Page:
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Wild thoughts: Author Richard Mabey is still nuts about foraging after 50 years

Food For Free author Richard Mabey
Food For Free author Richard Mabey

Richard Mabey’s obsession with “inconvenience food” started five decades ago with a sprig of fresh samphire, plucked from the mudflats of the Norfolk coast.

Just one taste of the crisp, salty succulent, which grows in abundance on the marshes, sent his tastebuds – and imagination – into overdrive, and he soon became greedy to discover what other wild foods could be foraged from bushes and clifftops, forests and shores.

But with no reliable reference guides available at the time, the award-winning writer had to adopt a somewhat risky policy upon discovering a new species – if it wasn’t “officially toxic” on to his plate it would go.

“In the late ’60s, early ’70s there wasn’t very much go on in terms of historical records because a lot of the traditions had simply died out,” he explained. “I was partly on my own and partly with a load of incomplete historical books, so I thought, let’s try it the other way around – assume everything is possible until it’s officially declared toxic.

“I never succeeded in poisoning myself or even getting a particularly unpleasant, unhappy stomach, but there were some plants that I found extremely disagreeable.”

Disagreeable in taste and texture, that is. He continued: “Surprisingly, the one I liked least, ground elder, was a plant that had been brought to Britain as a pot herb – I really didn’t take to it at all. The other thing was pickled ash keys, which were like chewing bits of twigs.

“There were a few vaguely indigestible fungi, and lots of the green leaves that are perfectly edible but really just rather undifferentiated green stuff – they didn’t give a sense of eating anything special.”

Richard Mabey’s book

Aiming to share his hunger with similarly adventurous cooks (and help them avoid the more twig-like species) Mabey turned his research into Food For Free, a detailed guide to identifying the edible plants that grow all around us – and since the first edition was published in 1972, the classic tome has never been out of print.

Offering a wealth of information on identifying, collecting, cooking and preparing the likes of seaweed, chestnuts, herbs, berries, sea buckthorn, wild garlic and so much more, the 50th anniversary edition of the reference book has just been published, providing the perfect companion for first-time foragers and well-practised pickers alike.

And, according to Mabey, even city dwellers can find food growing (almost) on their doorstep. “It’s astonishing what you can find in cities,” he said. “I once took Hugh Fearnley-Whittingstall on a trek along the canals of East London, and we found an astonishing variety of edibles. Everything from wild fennel to some bunches of feral grapes from a grapevine that had escaped from somebody’s garden and was spreading along the towpath.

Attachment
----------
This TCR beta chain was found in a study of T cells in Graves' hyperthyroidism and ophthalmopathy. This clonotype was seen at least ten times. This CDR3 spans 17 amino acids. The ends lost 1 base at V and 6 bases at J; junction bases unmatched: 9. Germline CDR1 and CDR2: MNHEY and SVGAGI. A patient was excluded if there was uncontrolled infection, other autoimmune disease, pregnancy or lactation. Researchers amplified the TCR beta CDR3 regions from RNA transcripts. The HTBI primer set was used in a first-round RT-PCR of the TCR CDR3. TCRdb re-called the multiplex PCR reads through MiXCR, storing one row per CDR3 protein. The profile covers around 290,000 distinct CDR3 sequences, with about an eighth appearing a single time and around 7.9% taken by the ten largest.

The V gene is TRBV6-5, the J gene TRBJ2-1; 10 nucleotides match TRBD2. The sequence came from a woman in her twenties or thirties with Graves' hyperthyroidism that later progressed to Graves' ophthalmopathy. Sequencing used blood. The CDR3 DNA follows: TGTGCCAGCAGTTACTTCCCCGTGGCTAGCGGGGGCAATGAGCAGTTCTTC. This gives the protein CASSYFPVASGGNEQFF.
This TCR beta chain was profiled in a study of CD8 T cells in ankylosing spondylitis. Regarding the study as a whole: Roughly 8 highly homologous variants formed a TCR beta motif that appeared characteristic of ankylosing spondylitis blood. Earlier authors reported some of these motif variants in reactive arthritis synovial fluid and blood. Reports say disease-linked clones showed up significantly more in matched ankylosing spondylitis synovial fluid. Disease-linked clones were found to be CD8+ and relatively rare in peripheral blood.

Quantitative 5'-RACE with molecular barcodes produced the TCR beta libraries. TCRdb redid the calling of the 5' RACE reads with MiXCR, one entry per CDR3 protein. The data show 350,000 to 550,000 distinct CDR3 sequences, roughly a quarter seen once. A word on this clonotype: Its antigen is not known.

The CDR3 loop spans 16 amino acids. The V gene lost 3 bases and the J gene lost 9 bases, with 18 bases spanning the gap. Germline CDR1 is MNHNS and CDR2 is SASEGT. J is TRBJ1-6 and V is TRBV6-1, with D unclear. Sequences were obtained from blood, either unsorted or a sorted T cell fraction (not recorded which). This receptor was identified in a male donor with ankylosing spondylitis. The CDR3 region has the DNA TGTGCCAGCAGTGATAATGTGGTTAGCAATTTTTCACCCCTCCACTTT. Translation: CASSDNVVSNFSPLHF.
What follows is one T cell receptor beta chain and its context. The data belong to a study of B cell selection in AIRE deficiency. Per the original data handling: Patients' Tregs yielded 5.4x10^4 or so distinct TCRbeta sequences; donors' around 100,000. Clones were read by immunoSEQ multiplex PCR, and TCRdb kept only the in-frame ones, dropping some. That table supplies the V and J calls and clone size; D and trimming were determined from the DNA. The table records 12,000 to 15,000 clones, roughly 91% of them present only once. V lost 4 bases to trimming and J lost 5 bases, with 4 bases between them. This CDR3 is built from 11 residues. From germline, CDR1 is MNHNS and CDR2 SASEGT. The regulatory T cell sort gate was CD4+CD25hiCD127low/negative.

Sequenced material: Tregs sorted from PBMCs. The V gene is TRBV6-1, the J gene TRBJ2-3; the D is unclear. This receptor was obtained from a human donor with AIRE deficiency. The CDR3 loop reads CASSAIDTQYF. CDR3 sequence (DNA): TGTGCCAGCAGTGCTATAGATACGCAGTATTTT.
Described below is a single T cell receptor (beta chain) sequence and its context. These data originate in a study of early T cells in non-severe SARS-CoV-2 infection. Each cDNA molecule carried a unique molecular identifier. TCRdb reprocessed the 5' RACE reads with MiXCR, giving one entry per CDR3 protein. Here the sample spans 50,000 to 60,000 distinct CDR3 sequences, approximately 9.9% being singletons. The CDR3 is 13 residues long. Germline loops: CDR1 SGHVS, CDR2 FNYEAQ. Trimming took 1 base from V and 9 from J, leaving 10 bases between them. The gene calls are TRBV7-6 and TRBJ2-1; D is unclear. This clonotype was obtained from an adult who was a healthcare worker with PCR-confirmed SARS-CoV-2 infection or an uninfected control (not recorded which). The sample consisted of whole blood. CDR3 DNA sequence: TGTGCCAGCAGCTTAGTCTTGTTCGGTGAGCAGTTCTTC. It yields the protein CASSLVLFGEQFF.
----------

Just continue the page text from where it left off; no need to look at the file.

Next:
“Looking for slightly more unusual plants is part of the fun. We don’t live in the south of France where the abundance of wild food is just astonishing and it would be impossible to make an imprint on it. We live in a nature-depleted countryside and we need to factor that into our behaviour.”

Since wild ingredients have become increasingly popular (“There isn’t a season of MasterChef where forage food doesn’t appear on one of the contestant’s menus,” laughed Mabey), the naturalist admits there is a greater need for “foraging etiquette” to ensure gathering remains sustainable.

This involves “opportunistically scavenging the surplus, working the margins” and picking only what we need to ensure no damage is done to the plant or its environment. The trick, Mabey says, is to start small with abundant seeds, working up to bigger bounties: “If you begin with really delicate additions to your meals, you begin to understand both the contribution wild ingredients can make to food, and the respectful relationship you need with the plant.

“When you’ve got into that mode of thinking and picking, expand it further down the plant. Start picking the leaves and go into the fruits that are usually in abundance.

“It’s a way of behaving towards wild plants that respects their fragility, and the needs of all the other uses of the landscape, from ordinary human walkers to birds and animals. That’s really important.”

Rock samphire hash

“I’m addicted to samphire, the marshland plant that started it all for me,” says Richard Mabey. “A summer doesn’t go by without me having a big bowl of samphire, and I still think it’s the most exciting and pleasurable plant both to gather and eat.

“The stuff you get in restaurants is quite often grown now in parts of Israel and even in France, where they have worked out ways of growing it in tanks with a controlled saline substrate. However, the cultivated stuff isn’t a patch on the wild, which has a real sense of oceanic tanginess.

“This curious recipe dates from the mid-17th Century. This sauce was used as a garnish for meat, and the whole dish dressed with fresh samphire leaves and bright red barberries.”

You’ll need:

  • 100g (4oz) samphire, chopped
  • 1 handful diced pickled cucumber and capers
  • 500ml (1pt) stock
  • 2 tbs wine vinegar
  • 1 lemon
  • Slivers of butter
  • 1 egg yolk
  • Pepper and nutmeg, to taste


Mix the chopped samphire with the pickled cucumbers and capers.

Mix the stock with the wine vinegar, the juice and grated peel of the lemon, and pepper and nutmeg. Bring to the boil and then add the samphire. Simmer for half an hour.

Take off the boil and gradually add slivers of butter and the egg yolk, stirring constantly until the mixture thickens.

Food For Free: 50th Anniversary Edition, £22, is available now